“There can be no lasting reconciliation while Indigenous peoples’ rights are being trampled upon, diminished, and frozen in the past. There can be no trust in your government while the words you say to the public ring false in the court rooms…” – Grand Chief Stewart Phillip

September 14, 2018

The recently concluded Site C injunction hearing shone a bright light on the Horgan government’s deeply flawed – and indeed blatantly discriminatory – approach to Treaty rights in the Peace River Valley.

We don’t know yet whether the court will grant an injunction to suspend construction of the Site C dam – that ruling may not come out until late in October.

We do know that the province must urgently rethink its legal strategies before the case moves to the next stage of the full trial.

Our organizations encourage all our supporters to contact Premier John Horgan, Attorney General David Eby and – if they are a resident of BC – their own representative in the provincial legislature.

Please join us in urging the Horgan government to take immediate, urgent action to address the blatant contradiction between its arguments in court and its public commitments to respect and uphold the rights of Indigenous peoples.

In the name of fairness and reconciliation, the province should, at a minimum, withdraw its opposition to an interim injunction on the Site C dam, accept the evidence of First Nations elders that the Peace River Valley is crucial to the exercise of their Treaty rights, and seek independent legal advice on how to ensure its legal arguments are consistent with its human rights obligations.

If you’ve already signed a petition on Site C, thank you for speaking out. But please also take a few minutes to send a more personal information. With the full legal trial launching soon, we’re potentially at a turning point in this campaign. It’s more important than ever to speak out.

Here are a few points you may want to raise when you call or write:

  • First Nations in northeast BC have legal rights to hunt, fish and trap that were guaranteed in Treaty 8. Treaty rights are protected in the Canadian Constitution and international human rights law. It’s not fair that First Nations have had to mount a massive court challenge just to have those legal rights considered. Now that First Nations have been forced to take the matter to court, the Horgan government has a clear obligation to engage honourably with the court process and work toward a fair and just outcome that respects rather than diminishes or undermines the rights of Indigenous rights
  • The province’s only defense for having ignored their Treaty responsibilities has been to claim that at least BC Hydro “consulted” with First Nations. Yet, during the injunction hearing, lawyers for BC Hydro were so dismissive and disrespectful of the cultures and traditions of First Nations, and the testimony of elders, that the Union of BC Indian Chiefs has asked for a formal apology. There has been no response from the province.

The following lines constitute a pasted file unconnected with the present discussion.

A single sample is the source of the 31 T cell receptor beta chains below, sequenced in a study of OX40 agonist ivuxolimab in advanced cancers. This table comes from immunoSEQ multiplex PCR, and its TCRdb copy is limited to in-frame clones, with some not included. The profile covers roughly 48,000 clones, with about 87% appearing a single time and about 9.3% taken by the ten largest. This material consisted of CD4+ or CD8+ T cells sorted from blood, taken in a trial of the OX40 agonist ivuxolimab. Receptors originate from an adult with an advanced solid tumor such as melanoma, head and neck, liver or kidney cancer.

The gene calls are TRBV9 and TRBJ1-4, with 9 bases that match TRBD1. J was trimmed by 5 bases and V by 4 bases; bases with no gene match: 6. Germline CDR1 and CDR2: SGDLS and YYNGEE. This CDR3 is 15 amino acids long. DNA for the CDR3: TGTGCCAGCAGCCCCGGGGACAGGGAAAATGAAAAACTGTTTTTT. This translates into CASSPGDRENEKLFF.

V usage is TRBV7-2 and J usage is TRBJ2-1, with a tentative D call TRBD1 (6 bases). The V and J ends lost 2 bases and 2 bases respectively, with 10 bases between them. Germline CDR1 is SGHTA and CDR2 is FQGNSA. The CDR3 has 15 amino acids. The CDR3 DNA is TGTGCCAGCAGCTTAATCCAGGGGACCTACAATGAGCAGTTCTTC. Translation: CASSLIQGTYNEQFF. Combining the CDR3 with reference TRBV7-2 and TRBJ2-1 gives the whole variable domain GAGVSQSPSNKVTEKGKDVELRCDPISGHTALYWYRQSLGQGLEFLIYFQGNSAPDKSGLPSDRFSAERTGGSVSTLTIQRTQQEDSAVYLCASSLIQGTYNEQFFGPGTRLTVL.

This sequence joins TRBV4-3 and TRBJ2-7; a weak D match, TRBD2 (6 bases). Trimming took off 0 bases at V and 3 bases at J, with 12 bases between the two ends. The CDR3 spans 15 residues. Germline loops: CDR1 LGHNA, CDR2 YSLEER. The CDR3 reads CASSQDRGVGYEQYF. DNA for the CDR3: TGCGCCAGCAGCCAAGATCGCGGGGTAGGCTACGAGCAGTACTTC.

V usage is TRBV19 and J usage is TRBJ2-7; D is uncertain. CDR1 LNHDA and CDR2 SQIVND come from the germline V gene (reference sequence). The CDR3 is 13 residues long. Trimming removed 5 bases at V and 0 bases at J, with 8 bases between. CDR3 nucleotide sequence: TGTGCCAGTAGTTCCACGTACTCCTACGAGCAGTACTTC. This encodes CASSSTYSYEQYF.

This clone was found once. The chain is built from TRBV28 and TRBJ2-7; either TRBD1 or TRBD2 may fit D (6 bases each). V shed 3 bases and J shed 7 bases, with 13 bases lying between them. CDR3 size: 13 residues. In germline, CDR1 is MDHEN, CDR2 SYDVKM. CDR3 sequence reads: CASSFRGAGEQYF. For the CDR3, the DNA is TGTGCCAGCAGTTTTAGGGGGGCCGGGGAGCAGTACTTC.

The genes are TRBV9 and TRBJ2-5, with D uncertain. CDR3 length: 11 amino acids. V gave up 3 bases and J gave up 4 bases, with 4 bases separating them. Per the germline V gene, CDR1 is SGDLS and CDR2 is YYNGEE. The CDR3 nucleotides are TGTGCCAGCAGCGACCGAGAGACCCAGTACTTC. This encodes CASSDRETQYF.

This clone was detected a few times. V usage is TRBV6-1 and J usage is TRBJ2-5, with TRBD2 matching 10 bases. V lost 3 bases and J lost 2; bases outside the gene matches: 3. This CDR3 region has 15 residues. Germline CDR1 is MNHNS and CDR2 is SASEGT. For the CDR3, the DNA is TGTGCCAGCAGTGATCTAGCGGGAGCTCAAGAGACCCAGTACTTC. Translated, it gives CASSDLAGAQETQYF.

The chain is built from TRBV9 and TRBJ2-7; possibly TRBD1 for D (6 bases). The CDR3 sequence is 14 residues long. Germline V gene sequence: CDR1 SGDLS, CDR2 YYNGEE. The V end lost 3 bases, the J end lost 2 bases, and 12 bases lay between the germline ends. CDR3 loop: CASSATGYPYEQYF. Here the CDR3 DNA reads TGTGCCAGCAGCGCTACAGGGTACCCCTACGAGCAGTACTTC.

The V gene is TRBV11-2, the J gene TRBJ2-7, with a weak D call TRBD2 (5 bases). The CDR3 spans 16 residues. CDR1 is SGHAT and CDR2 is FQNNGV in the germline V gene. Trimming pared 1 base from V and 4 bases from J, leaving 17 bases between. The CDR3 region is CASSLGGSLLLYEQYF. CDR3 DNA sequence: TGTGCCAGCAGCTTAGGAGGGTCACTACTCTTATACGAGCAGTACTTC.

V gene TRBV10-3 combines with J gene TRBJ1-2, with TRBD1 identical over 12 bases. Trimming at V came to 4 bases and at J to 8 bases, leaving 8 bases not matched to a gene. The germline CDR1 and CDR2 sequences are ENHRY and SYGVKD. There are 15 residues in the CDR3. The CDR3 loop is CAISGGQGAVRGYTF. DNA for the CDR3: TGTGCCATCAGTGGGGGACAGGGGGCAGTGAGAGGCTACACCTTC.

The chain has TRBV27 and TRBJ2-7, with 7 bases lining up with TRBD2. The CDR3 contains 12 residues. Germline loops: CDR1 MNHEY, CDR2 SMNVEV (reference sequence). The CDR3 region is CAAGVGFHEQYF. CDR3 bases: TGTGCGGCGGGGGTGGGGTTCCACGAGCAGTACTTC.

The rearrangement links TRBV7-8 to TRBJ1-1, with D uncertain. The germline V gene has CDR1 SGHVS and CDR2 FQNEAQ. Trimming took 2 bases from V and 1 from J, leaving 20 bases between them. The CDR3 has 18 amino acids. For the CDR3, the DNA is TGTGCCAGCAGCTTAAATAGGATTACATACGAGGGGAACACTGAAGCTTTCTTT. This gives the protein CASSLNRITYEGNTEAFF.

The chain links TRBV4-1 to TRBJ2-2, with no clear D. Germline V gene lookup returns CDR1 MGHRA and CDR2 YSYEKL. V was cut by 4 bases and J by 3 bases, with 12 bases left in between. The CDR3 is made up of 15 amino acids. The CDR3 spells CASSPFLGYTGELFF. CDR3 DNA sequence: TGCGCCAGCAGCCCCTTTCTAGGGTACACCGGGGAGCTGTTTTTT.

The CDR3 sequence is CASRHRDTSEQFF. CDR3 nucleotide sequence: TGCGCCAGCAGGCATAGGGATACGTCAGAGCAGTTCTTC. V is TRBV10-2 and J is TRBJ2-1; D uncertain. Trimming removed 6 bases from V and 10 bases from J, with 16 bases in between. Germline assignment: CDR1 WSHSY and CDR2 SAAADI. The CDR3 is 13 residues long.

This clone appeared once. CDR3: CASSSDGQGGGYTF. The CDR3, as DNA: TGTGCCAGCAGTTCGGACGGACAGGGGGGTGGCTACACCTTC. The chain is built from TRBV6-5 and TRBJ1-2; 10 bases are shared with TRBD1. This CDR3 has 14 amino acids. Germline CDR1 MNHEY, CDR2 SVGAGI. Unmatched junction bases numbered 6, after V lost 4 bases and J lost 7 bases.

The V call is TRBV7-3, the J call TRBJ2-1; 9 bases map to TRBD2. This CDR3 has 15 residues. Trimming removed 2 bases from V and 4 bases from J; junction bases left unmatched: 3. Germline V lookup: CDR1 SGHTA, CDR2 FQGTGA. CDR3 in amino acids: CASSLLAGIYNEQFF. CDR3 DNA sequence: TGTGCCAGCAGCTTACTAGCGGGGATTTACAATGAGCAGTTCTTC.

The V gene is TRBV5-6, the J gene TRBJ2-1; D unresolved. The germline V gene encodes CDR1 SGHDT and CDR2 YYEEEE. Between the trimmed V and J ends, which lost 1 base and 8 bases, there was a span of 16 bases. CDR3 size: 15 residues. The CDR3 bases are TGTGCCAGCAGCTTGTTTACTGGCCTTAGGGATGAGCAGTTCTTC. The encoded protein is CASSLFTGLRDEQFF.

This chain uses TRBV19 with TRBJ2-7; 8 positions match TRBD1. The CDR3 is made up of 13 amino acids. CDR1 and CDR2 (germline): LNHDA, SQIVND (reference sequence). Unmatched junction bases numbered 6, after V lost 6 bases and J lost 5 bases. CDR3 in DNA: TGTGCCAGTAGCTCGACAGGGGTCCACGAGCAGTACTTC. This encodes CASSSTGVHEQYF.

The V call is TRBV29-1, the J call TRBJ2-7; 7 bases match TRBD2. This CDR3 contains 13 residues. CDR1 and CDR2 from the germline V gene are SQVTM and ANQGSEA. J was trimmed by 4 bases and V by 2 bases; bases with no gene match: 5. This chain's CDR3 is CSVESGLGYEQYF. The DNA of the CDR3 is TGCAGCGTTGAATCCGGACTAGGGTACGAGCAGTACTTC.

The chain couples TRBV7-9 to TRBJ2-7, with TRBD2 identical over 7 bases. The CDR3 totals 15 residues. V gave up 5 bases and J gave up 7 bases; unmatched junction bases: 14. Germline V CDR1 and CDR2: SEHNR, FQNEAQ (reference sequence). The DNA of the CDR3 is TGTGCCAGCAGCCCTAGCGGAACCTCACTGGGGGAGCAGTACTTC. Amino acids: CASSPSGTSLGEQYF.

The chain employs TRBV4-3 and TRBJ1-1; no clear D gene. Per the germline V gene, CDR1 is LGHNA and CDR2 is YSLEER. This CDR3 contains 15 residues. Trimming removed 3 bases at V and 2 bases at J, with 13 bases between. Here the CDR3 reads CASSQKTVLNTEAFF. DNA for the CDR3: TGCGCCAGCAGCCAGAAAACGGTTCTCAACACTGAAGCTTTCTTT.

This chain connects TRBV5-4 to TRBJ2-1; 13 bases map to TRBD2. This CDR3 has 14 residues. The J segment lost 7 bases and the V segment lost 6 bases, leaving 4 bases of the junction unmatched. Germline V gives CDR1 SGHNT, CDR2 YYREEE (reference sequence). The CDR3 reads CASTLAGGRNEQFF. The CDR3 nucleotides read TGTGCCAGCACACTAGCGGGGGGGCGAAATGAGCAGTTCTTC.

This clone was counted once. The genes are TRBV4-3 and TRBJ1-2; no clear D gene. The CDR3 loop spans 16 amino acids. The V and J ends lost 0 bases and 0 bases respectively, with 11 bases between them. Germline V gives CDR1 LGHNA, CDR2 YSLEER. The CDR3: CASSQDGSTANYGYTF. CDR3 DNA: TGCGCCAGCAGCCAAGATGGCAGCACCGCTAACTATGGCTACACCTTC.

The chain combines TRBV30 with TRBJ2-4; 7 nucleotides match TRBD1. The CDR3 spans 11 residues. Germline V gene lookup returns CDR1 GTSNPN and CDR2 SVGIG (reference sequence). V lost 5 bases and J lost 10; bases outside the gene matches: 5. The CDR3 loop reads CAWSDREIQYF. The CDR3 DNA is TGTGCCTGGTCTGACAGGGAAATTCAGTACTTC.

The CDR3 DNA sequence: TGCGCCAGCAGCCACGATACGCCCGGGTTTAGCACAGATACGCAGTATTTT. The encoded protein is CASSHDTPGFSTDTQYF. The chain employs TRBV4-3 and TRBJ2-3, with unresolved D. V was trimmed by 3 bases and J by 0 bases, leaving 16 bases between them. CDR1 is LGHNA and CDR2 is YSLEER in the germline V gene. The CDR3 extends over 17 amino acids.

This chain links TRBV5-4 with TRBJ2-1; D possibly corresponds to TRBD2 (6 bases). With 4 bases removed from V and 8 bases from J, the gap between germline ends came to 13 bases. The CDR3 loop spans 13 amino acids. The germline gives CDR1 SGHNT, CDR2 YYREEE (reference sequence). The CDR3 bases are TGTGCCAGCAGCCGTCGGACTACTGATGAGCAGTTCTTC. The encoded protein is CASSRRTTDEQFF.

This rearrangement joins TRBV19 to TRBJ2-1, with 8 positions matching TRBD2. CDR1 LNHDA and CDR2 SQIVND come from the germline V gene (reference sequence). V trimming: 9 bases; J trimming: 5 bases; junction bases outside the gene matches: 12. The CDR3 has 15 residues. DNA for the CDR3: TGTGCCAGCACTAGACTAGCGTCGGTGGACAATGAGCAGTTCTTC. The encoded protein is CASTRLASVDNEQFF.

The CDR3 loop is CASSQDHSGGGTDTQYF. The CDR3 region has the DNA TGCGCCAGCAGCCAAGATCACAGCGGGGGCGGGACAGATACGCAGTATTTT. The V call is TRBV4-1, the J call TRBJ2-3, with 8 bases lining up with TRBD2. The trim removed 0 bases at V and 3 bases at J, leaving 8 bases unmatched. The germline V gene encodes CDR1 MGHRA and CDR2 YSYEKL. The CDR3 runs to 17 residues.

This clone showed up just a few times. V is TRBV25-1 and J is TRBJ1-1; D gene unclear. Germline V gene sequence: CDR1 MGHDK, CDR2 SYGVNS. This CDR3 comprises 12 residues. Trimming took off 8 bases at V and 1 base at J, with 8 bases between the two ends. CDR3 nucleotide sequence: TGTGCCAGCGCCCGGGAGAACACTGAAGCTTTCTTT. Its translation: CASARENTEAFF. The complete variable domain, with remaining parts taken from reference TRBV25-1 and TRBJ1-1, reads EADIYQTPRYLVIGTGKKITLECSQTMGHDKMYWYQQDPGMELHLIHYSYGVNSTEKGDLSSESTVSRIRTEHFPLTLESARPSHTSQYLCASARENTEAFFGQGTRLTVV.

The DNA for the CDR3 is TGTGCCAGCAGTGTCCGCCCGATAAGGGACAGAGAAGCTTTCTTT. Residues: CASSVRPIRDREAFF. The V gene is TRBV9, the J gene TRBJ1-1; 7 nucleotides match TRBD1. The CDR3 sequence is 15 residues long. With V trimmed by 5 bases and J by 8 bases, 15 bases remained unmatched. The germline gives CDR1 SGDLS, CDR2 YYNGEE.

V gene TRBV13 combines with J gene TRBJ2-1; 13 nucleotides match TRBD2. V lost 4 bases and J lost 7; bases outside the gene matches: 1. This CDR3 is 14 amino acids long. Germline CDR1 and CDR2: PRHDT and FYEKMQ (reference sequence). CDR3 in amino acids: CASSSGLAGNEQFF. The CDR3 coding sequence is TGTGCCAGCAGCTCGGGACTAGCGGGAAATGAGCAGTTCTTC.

• The Horgan government has promised to uphold the Supreme Court’s landmark Tsilhqot’in decision, but continues to rely on the same lawyers and the same legal tactics that the previous government used to fight tooth and nail against the Tsilhqot’in when that case was the before the courts.
  • Despite public commitments to reconciliation, the Horgan government is trying to exclude Indigenous peoples’ own perspectives, values and laws from the interpretation of their rights. During the injunction hearing, lawyers representing BC Hydro and the province tried to convince the court that the deep cultural ties to the Peace Valley, millennia of use of the Valley, and the traditional knowledge embedded in the landscape documented in the First Nations submissions have nothing to do with the provincial government’s obligations under Treaty 8.
  • The province says that after the Peace Valley is destroyed, First Nations will still be able to exercise their rights somewhere else. The province is ignoring the evidence of numerous well-documented studies that extensive resource development in northeast BC has already been allowed to dramatically erode the ecosystems needed to sustain wildlife.


Premier John Horgan
(Or use this feature to place a call to the Premier’s office)

Attorney General David Eby

BC residents, you’ll find your MLA here:


Open Letter from the Union of BC Indian Chiefs

Summaries from the injunction hearing by witnessforthepeace.ca

Amnesty International’s analysis of the BC government’s submissions

Site C dam condemned by United Nations anti-racism body

Site C court case a critical test of government commitment to reconciliation – Op ed by Shin Imai and Sheryl Lightfoot

Categories: Action Appeal